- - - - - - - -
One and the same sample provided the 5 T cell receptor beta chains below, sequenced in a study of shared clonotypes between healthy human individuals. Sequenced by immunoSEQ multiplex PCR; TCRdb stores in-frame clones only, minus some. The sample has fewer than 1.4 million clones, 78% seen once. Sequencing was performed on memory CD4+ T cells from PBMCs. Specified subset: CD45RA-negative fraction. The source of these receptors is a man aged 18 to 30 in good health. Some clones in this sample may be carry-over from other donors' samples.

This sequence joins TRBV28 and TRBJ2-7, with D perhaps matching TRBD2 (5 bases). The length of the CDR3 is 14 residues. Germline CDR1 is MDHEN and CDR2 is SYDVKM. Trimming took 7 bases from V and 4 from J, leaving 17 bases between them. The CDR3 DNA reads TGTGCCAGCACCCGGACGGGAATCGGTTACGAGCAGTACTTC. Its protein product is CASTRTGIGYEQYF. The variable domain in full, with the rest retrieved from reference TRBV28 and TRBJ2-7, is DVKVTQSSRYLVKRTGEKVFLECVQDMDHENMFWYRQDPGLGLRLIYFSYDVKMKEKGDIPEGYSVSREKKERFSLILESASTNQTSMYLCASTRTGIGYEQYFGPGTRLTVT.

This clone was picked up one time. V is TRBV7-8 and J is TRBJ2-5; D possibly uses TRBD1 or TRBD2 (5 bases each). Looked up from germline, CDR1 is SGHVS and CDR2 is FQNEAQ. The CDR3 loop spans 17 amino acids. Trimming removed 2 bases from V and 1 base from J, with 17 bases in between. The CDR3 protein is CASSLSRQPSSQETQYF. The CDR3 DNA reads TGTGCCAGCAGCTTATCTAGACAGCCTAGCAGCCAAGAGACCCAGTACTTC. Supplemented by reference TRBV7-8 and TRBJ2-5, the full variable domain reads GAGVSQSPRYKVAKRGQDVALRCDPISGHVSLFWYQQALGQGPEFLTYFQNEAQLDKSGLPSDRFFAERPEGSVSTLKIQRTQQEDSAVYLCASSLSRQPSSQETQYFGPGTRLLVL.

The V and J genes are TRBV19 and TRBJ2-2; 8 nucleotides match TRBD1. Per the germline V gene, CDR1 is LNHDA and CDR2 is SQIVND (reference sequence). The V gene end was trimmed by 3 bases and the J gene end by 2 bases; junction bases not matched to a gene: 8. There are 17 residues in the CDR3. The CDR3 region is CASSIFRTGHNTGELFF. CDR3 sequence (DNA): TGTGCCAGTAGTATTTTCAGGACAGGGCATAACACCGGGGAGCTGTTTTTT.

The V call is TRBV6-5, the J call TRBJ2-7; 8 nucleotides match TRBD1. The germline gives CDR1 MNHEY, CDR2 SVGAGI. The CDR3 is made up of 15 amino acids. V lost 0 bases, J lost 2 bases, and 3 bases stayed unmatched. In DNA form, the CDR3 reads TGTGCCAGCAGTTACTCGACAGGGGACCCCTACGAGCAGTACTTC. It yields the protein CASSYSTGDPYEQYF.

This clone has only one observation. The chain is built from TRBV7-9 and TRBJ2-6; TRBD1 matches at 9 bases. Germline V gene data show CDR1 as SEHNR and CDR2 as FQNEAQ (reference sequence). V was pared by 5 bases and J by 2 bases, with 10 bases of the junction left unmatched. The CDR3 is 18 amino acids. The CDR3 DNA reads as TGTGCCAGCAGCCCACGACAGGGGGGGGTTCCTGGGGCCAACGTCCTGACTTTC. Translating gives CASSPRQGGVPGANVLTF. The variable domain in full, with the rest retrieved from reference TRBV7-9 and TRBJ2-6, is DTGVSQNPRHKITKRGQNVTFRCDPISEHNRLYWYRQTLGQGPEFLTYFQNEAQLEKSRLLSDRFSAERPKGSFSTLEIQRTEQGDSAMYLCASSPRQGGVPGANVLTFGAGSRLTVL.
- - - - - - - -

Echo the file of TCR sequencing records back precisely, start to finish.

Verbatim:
One and the same sample provided the 5 T cell receptor beta chains below, sequenced in a study of shared clonotypes between healthy human individuals. Sequenced by immunoSEQ multiplex PCR; TCRdb stores in-frame clones only, minus some. The sample has fewer than 1.4 million clones, 78% seen once. Sequencing was performed on memory CD4+ T cells from PBMCs. Specified subset: CD45RA-negative fraction. The source of these receptors is a man aged 18 to 30 in good health. Some clones in this sample may be carry-over from other donors' samples.

This sequence joins TRBV28 and TRBJ2-7, with D perhaps matching TRBD2 (5 bases). The length of the CDR3 is 14 residues. Germline CDR1 is MDHEN and CDR2 is SYDVKM. Trimming took 7 bases from V and 4 from J, leaving 17 bases between them. The CDR3 DNA reads TGTGCCAGCACCCGGACGGGAATCGGTTACGAGCAGTACTTC. Its protein product is CASTRTGIGYEQYF. The variable domain in full, with the rest retrieved from reference TRBV28 and TRBJ2-7, is DVKVTQSSRYLVKRTGEKVFLECVQDMDHENMFWYRQDPGLGLRLIYFSYDVKMKEKGDIPEGYSVSREKKERFSLILESASTNQTSMYLCASTRTGIGYEQYFGPGTRLTVT.

This clone was picked up one time. V is TRBV7-8 and J is TRBJ2-5; D possibly uses TRBD1 or TRBD2 (5 bases each). Looked up from germline, CDR1 is SGHVS and CDR2 is FQNEAQ. The CDR3 loop spans 17 amino acids. Trimming removed 2 bases from V and 1 base from J, with 17 bases in between. The CDR3 protein is CASSLSRQPSSQETQYF. The CDR3 DNA reads TGTGCCAGCAGCTTATCTAGACAGCCTAGCAGCCAAGAGACCCAGTACTTC. Supplemented by reference TRBV7-8 and TRBJ2-5, the full variable domain reads GAGVSQSPRYKVAKRGQDVALRCDPISGHVSLFWYQQALGQGPEFLTYFQNEAQLDKSGLPSDRFFAERPEGSVSTLKIQRTQQEDSAVYLCASSLSRQPSSQETQYFGPGTRLLVL.

The V and J genes are TRBV19 and TRBJ2-2; 8 nucleotides match TRBD1. Per the germline V gene, CDR1 is LNHDA and CDR2 is SQIVND (reference sequence). The V gene end was trimmed by 3 bases and the J gene end by 2 bases; junction bases not matched to a gene: 8. There are 17 residues in the CDR3. The CDR3 region is CASSIFRTGHNTGELFF. CDR3 sequence (DNA): TGTGCCAGTAGTATTTTCAGGACAGGGCATAACACCGGGGAGCTGTTTTTT.

The V call is TRBV6-5, the J call TRBJ2-7; 8 nucleotides match TRBD1. The germline gives CDR1 MNHEY, CDR2 SVGAGI. The CDR3 is made up of 15 amino acids. V lost 0 bases, J lost 2 bases, and 3 bases stayed unmatched. In DNA form, the CDR3 reads TGTGCCAGCAGTTACTCGACAGGGGACCCCTACGAGCAGTACTTC. It yields the protein CASSYSTGDPYEQYF.

This clone has only one observation. The chain is built from TRBV7-9 and TRBJ2-6; TRBD1 matches at 9 bases. Germline V gene data show CDR1 as SEHNR and CDR2 as FQNEAQ (reference sequence). V was pared by 5 bases and J by 2 bases, with 10 bases of the junction left unmatched. The CDR3 is 18 amino acids. The CDR3 DNA reads as TGTGCCAGCAGCCCACGACAGGGGGGGGTTCCTGGGGCCAACGTCCTGACTTTC. Translating gives CASSPRQGGVPGANVLTF. The variable domain in full, with the rest retrieved from reference TRBV7-9 and TRBJ2-6, is DTGVSQNPRHKITKRGQNVTFRCDPISEHNRLYWYRQTLGQGPEFLTYFQNEAQLEKSRLLSDRFSAERPKGSFSTLEIQRTEQGDSAMYLCASSPRQGGVPGANVLTFGAGSRLTVL.